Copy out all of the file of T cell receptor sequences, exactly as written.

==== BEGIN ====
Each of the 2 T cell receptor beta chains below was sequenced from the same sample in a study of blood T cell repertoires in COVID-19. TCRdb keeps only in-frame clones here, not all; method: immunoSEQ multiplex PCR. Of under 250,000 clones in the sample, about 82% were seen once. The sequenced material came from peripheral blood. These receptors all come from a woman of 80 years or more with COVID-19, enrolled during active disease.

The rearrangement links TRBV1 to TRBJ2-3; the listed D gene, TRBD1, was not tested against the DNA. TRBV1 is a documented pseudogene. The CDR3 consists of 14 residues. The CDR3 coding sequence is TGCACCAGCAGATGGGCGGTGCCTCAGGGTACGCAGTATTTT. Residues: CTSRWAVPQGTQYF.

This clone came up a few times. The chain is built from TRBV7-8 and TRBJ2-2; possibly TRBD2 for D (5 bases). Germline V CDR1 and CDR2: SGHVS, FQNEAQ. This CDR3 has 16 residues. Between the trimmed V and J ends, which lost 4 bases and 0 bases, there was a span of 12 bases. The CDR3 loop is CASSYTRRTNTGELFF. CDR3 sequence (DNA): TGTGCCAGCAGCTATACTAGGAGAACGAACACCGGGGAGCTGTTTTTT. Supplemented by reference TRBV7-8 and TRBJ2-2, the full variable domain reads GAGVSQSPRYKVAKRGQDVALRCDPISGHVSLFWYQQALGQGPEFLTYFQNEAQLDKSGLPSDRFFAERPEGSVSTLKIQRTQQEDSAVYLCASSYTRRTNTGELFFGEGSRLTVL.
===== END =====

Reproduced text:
Each of the 2 T cell receptor beta chains below was sequenced from the same sample in a study of blood T cell repertoires in COVID-19. TCRdb keeps only in-frame clones here, not all; method: immunoSEQ multiplex PCR. Of under 250,000 clones in the sample, about 82% were seen once. The sequenced material came from peripheral blood. These receptors all come from a woman of 80 years or more with COVID-19, enrolled during active disease.

The rearrangement links TRBV1 to TRBJ2-3; the listed D gene, TRBD1, was not tested against the DNA. TRBV1 is a documented pseudogene. The CDR3 consists of 14 residues. The CDR3 coding sequence is TGCACCAGCAGATGGGCGGTGCCTCAGGGTACGCAGTATTTT. Residues: CTSRWAVPQGTQYF.

This clone came up a few times. The chain is built from TRBV7-8 and TRBJ2-2; possibly TRBD2 for D (5 bases). Germline V CDR1 and CDR2: SGHVS, FQNEAQ. This CDR3 has 16 residues. Between the trimmed V and J ends, which lost 4 bases and 0 bases, there was a span of 12 bases. The CDR3 loop is CASSYTRRTNTGELFF. CDR3 sequence (DNA): TGTGCCAGCAGCTATACTAGGAGAACGAACACCGGGGAGCTGTTTTTT. Supplemented by reference TRBV7-8 and TRBJ2-2, the full variable domain reads GAGVSQSPRYKVAKRGQDVALRCDPISGHVSLFWYQQALGQGPEFLTYFQNEAQLDKSGLPSDRFFAERPEGSVSTLKIQRTQQEDSAVYLCASSYTRRTNTGELFFGEGSRLTVL.